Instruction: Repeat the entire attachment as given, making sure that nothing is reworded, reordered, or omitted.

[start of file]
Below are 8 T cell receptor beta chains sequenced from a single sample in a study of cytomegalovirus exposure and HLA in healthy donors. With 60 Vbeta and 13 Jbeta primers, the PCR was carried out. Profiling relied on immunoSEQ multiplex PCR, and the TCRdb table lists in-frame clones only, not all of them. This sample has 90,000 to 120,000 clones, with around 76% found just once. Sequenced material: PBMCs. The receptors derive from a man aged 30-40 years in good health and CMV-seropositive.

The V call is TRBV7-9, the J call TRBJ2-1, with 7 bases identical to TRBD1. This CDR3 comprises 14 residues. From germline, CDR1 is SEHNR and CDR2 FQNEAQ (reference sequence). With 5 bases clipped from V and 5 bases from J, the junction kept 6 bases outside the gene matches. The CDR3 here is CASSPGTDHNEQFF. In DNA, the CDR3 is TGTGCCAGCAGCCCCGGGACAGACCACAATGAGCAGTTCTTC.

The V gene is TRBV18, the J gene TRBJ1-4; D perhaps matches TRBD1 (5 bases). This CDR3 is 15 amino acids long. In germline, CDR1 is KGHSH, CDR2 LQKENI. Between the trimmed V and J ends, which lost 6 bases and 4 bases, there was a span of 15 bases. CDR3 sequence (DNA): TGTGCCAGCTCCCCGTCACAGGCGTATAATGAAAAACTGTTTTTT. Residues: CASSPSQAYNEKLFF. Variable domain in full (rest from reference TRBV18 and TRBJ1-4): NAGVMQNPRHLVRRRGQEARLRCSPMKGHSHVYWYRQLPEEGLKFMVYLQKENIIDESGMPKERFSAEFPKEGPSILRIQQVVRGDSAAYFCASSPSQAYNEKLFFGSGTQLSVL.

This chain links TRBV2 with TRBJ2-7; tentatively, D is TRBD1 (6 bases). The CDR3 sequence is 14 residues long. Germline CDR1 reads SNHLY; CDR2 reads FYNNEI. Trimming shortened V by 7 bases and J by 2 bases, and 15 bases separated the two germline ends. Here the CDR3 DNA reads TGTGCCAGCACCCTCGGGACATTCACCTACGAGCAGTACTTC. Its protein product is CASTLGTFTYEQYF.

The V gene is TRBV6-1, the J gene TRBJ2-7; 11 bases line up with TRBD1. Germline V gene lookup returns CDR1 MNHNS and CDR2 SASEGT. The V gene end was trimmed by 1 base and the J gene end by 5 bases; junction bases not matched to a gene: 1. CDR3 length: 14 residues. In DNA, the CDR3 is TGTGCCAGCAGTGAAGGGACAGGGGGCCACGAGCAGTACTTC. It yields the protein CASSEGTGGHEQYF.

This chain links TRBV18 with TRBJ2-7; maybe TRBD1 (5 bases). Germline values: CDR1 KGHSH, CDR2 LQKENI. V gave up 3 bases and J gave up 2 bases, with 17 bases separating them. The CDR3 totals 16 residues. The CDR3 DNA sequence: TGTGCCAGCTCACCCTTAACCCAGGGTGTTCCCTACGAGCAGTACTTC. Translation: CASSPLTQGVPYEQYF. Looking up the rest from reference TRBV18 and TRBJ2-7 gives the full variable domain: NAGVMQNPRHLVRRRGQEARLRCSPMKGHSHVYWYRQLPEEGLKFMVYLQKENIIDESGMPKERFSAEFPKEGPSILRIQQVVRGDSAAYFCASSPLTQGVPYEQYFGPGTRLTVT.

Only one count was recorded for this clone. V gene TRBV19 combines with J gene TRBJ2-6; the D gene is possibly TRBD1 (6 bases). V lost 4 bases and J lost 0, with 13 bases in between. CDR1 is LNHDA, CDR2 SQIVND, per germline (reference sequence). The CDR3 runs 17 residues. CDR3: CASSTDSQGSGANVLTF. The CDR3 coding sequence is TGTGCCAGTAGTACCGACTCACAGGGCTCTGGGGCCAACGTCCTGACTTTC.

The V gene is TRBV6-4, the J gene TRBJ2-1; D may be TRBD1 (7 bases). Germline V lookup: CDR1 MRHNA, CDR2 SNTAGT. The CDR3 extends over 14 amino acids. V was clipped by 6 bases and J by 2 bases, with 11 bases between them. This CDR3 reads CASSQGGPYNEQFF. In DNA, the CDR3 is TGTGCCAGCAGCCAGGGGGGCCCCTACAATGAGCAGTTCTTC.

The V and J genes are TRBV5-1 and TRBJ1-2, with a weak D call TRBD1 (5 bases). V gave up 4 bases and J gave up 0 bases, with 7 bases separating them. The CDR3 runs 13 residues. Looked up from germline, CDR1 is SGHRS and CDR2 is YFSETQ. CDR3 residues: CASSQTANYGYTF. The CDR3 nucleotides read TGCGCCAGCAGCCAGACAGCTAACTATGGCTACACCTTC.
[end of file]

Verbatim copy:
Below are 8 T cell receptor beta chains sequenced from a single sample in a study of cytomegalovirus exposure and HLA in healthy donors. With 60 Vbeta and 13 Jbeta primers, the PCR was carried out. Profiling relied on immunoSEQ multiplex PCR, and the TCRdb table lists in-frame clones only, not all of them. This sample has 90,000 to 120,000 clones, with around 76% found just once. Sequenced material: PBMCs. The receptors derive from a man aged 30-40 years in good health and CMV-seropositive.

The V call is TRBV7-9, the J call TRBJ2-1, with 7 bases identical to TRBD1. This CDR3 comprises 14 residues. From germline, CDR1 is SEHNR and CDR2 FQNEAQ (reference sequence). With 5 bases clipped from V and 5 bases from J, the junction kept 6 bases outside the gene matches. The CDR3 here is CASSPGTDHNEQFF. In DNA, the CDR3 is TGTGCCAGCAGCCCCGGGACAGACCACAATGAGCAGTTCTTC.

The V gene is TRBV18, the J gene TRBJ1-4; D perhaps matches TRBD1 (5 bases). This CDR3 is 15 amino acids long. In germline, CDR1 is KGHSH, CDR2 LQKENI. Between the trimmed V and J ends, which lost 6 bases and 4 bases, there was a span of 15 bases. CDR3 sequence (DNA): TGTGCCAGCTCCCCGTCACAGGCGTATAATGAAAAACTGTTTTTT. Residues: CASSPSQAYNEKLFF. Variable domain in full (rest from reference TRBV18 and TRBJ1-4): NAGVMQNPRHLVRRRGQEARLRCSPMKGHSHVYWYRQLPEEGLKFMVYLQKENIIDESGMPKERFSAEFPKEGPSILRIQQVVRGDSAAYFCASSPSQAYNEKLFFGSGTQLSVL.

This chain links TRBV2 with TRBJ2-7; tentatively, D is TRBD1 (6 bases). The CDR3 sequence is 14 residues long. Germline CDR1 reads SNHLY; CDR2 reads FYNNEI. Trimming shortened V by 7 bases and J by 2 bases, and 15 bases separated the two germline ends. Here the CDR3 DNA reads TGTGCCAGCACCCTCGGGACATTCACCTACGAGCAGTACTTC. Its protein product is CASTLGTFTYEQYF.

The V gene is TRBV6-1, the J gene TRBJ2-7; 11 bases line up with TRBD1. Germline V gene lookup returns CDR1 MNHNS and CDR2 SASEGT. The V gene end was trimmed by 1 base and the J gene end by 5 bases; junction bases not matched to a gene: 1. CDR3 length: 14 residues. In DNA, the CDR3 is TGTGCCAGCAGTGAAGGGACAGGGGGCCACGAGCAGTACTTC. It yields the protein CASSEGTGGHEQYF.

This chain links TRBV18 with TRBJ2-7; maybe TRBD1 (5 bases). Germline values: CDR1 KGHSH, CDR2 LQKENI. V gave up 3 bases and J gave up 2 bases, with 17 bases separating them. The CDR3 totals 16 residues. The CDR3 DNA sequence: TGTGCCAGCTCACCCTTAACCCAGGGTGTTCCCTACGAGCAGTACTTC. Translation: CASSPLTQGVPYEQYF. Looking up the rest from reference TRBV18 and TRBJ2-7 gives the full variable domain: NAGVMQNPRHLVRRRGQEARLRCSPMKGHSHVYWYRQLPEEGLKFMVYLQKENIIDESGMPKERFSAEFPKEGPSILRIQQVVRGDSAAYFCASSPLTQGVPYEQYFGPGTRLTVT.

Only one count was recorded for this clone. V gene TRBV19 combines with J gene TRBJ2-6; the D gene is possibly TRBD1 (6 bases). V lost 4 bases and J lost 0, with 13 bases in between. CDR1 is LNHDA, CDR2 SQIVND, per germline (reference sequence). The CDR3 runs 17 residues. CDR3: CASSTDSQGSGANVLTF. The CDR3 coding sequence is TGTGCCAGTAGTACCGACTCACAGGGCTCTGGGGCCAACGTCCTGACTTTC.

The V gene is TRBV6-4, the J gene TRBJ2-1; D may be TRBD1 (7 bases). Germline V lookup: CDR1 MRHNA, CDR2 SNTAGT. The CDR3 extends over 14 amino acids. V was clipped by 6 bases and J by 2 bases, with 11 bases between them. This CDR3 reads CASSQGGPYNEQFF. In DNA, the CDR3 is TGTGCCAGCAGCCAGGGGGGCCCCTACAATGAGCAGTTCTTC.

The V and J genes are TRBV5-1 and TRBJ1-2, with a weak D call TRBD1 (5 bases). V gave up 4 bases and J gave up 0 bases, with 7 bases separating them. The CDR3 runs 13 residues. Looked up from germline, CDR1 is SGHRS and CDR2 is YFSETQ. CDR3 residues: CASSQTANYGYTF. The CDR3 nucleotides read TGCGCCAGCAGCCAGACAGCTAACTATGGCTACACCTTC.